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The Supreme Court justices have approved of Michigan’s ban on Affirmative Action. This bans state universities from considering racial preferences when admitting students.
The state ban was approved by voters in 2006 and added an amendment to the state Constitution, prohibiting discrimination for government jobs and education, notes The New York Times. Groups sued the state, hoping to keep Affirmative Action alive at state universities. Ultimately, the justices voted 6-2 in favor of the state. Justice Elena Kagan was recused from the case, Schuette v. Coalition.
According to USA Today, California, Florida, Washington, Arizona, Nebraska, Oklahoma and New Hampshire already have their own bans on Affirmative Action. While the ruling may keep those bans in place, it does not keep the 42 states without bans from still using Affirmative Action.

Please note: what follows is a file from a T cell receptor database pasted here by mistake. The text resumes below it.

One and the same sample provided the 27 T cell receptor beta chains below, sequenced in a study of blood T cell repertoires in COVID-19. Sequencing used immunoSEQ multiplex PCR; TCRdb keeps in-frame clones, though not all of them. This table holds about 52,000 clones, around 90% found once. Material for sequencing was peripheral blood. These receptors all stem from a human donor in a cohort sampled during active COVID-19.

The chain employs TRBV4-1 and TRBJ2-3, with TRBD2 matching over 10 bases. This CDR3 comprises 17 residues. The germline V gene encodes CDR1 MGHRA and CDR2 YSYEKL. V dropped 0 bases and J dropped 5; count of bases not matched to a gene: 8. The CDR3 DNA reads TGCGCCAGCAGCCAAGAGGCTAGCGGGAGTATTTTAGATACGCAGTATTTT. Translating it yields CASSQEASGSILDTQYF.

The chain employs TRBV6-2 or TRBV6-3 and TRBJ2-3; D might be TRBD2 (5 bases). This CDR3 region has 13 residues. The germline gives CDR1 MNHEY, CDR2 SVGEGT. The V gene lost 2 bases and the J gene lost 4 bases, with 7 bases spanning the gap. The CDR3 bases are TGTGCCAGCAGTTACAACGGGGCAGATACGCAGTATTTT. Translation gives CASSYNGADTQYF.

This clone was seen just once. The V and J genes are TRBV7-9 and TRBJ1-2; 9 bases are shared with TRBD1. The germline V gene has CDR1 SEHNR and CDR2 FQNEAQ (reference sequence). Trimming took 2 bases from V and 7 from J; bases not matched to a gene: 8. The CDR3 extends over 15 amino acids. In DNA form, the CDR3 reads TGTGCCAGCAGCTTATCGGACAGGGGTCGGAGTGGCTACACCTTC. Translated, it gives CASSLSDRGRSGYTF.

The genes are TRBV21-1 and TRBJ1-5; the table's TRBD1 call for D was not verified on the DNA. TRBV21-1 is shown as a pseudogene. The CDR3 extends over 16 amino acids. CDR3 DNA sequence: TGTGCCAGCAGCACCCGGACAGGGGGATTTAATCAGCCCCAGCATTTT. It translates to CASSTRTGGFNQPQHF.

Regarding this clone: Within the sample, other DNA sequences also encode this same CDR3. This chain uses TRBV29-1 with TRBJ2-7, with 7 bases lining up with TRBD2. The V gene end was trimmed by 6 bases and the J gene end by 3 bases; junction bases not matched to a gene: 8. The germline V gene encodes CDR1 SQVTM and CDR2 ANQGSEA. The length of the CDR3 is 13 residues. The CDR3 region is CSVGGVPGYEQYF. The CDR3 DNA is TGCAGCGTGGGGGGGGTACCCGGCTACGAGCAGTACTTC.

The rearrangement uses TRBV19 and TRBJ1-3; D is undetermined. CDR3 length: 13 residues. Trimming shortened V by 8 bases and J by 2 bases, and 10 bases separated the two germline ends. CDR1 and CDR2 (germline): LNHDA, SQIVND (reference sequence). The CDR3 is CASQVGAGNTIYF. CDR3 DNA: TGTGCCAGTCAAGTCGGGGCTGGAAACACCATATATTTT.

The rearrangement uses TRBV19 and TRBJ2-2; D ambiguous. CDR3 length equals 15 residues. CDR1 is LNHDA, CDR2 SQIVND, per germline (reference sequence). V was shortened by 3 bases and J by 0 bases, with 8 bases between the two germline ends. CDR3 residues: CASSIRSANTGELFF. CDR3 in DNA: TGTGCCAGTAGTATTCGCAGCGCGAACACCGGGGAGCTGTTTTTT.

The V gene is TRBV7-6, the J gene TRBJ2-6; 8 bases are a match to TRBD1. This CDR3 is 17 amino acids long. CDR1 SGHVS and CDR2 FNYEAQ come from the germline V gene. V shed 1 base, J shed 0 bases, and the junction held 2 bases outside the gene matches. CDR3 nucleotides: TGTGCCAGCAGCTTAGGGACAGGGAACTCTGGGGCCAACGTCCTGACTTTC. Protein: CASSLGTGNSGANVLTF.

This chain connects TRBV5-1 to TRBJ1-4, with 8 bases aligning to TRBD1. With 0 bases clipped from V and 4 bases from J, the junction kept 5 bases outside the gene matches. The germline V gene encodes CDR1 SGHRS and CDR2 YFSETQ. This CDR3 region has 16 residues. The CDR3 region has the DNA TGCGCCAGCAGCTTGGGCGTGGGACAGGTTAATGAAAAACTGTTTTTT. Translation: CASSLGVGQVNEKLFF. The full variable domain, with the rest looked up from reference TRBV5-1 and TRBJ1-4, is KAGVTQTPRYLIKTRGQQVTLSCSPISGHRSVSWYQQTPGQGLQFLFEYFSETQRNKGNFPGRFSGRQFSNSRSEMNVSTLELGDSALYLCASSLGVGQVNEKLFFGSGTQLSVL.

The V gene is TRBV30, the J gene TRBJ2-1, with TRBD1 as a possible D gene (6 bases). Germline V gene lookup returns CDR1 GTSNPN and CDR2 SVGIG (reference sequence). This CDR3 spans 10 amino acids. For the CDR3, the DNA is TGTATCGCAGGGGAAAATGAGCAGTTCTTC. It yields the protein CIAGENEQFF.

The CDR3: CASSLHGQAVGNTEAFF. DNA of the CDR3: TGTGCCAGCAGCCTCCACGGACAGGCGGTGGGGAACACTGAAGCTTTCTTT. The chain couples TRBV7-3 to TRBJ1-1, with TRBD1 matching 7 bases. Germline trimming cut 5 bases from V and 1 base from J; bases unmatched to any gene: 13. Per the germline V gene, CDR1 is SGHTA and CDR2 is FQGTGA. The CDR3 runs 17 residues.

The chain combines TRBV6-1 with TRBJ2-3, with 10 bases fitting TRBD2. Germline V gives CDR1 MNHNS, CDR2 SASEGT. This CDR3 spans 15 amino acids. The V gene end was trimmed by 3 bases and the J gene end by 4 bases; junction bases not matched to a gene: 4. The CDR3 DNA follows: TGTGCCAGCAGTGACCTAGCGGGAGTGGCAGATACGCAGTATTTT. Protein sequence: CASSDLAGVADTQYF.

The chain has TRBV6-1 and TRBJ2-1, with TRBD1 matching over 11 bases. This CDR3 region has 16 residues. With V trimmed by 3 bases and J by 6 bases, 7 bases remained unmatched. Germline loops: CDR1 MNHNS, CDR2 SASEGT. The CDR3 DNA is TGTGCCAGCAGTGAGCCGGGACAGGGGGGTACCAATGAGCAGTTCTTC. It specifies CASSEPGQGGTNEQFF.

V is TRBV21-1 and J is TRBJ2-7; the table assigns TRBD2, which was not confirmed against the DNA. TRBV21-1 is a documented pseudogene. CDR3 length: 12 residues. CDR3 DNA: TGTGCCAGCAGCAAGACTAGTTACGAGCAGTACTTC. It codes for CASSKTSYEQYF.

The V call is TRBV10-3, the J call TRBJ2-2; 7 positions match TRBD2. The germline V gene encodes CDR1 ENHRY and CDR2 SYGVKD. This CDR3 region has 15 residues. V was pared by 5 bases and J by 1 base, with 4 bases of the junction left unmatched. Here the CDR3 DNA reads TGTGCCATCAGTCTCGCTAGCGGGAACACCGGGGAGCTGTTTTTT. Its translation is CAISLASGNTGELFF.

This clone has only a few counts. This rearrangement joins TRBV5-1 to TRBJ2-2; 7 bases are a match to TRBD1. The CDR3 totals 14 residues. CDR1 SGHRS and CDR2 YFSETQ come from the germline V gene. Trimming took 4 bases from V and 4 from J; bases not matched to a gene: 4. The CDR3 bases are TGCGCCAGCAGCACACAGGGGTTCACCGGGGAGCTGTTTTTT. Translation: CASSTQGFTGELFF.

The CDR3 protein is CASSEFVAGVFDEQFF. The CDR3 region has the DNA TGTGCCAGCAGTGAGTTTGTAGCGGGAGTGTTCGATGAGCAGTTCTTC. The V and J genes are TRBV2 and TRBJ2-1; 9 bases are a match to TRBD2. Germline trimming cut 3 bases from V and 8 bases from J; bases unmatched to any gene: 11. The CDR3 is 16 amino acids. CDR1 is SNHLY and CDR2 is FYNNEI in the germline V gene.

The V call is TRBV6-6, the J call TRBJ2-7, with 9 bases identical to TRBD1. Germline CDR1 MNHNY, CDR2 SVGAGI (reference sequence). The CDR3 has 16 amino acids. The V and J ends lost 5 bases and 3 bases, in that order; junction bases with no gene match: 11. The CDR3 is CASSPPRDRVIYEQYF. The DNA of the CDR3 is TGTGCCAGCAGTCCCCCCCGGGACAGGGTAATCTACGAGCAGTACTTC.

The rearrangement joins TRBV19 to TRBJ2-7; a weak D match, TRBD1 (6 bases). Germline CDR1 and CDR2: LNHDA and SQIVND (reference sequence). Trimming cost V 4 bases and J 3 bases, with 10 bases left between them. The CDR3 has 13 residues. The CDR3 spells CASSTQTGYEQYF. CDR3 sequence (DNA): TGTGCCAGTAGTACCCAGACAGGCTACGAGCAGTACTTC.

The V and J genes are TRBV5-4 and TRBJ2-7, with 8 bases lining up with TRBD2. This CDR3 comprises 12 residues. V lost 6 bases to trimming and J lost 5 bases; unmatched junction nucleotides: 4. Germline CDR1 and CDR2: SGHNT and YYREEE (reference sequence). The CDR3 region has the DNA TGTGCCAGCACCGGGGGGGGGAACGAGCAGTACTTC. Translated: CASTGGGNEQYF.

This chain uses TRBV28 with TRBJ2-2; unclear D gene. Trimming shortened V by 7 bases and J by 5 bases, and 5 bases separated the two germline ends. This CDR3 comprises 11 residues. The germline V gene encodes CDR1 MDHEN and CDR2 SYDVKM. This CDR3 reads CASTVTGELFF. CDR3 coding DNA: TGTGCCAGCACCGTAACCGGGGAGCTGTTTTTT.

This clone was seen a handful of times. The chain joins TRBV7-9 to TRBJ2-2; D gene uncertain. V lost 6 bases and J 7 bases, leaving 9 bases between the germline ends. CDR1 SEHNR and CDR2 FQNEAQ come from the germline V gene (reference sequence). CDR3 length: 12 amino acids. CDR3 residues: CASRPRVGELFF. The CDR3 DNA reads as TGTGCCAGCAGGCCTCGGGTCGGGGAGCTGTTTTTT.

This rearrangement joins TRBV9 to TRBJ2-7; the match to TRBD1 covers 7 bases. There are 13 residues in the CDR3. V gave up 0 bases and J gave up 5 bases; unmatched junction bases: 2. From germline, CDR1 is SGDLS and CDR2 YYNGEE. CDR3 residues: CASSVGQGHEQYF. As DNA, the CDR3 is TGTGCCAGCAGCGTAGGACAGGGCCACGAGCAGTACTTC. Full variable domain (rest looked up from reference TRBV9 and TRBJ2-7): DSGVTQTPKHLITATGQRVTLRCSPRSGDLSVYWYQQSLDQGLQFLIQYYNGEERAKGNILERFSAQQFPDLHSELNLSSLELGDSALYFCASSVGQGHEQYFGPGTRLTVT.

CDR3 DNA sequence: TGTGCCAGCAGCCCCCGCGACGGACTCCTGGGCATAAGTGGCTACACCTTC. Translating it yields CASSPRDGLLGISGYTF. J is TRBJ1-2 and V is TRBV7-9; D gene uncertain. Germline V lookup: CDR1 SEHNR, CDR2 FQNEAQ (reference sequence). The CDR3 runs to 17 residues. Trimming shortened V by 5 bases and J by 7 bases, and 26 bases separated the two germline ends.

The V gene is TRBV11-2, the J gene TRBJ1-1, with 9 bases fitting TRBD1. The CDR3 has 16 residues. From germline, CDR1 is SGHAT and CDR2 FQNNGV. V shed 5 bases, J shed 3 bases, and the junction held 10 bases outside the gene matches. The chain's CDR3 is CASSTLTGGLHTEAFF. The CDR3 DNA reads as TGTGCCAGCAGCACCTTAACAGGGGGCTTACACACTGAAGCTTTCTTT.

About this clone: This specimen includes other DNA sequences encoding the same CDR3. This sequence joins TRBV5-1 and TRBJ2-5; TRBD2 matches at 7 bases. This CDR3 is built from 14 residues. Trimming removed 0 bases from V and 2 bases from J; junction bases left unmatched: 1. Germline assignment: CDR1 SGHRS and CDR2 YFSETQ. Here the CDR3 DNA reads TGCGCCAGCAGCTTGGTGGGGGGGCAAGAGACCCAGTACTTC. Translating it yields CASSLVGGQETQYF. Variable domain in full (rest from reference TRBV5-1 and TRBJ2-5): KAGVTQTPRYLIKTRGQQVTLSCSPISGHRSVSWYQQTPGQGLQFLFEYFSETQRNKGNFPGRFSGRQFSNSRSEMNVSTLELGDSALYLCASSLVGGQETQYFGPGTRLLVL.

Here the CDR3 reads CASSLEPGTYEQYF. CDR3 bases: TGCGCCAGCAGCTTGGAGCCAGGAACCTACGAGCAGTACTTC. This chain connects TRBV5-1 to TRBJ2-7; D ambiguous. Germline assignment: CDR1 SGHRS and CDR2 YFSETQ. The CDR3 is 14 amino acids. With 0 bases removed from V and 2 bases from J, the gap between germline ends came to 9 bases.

The decision comes a decade after two Supreme Court rulings directly affected the University of Michigan. One struck down a point system that included race, while another upheld the law school’s decision to use race as a determining factor for applicants.
Justice Anthony Kennedy said in his decision that the key for him was upholding what the voters of Michigan decided for their state. Keeping the voters from doing so would be “an unprecedented restriction on a fundamental right held by all in common.”
Justice Sonia Sotomayor and Justice Ruth Bader Ginsburg dissented. Sotomayor wrote a 58-page dissent, saying that minority enrollment in Michigan state universities will begin to decline, as it has in California. “The numbers do not lie,” she wrote.
While Chief Justice John Roberts and Justice Samuel Alito also joined Kennedy’s opinion, Justices Antonin Scalia and Clarence Thomas wrote their own. Justice Stephen Breyer also wrote a third opinion himself.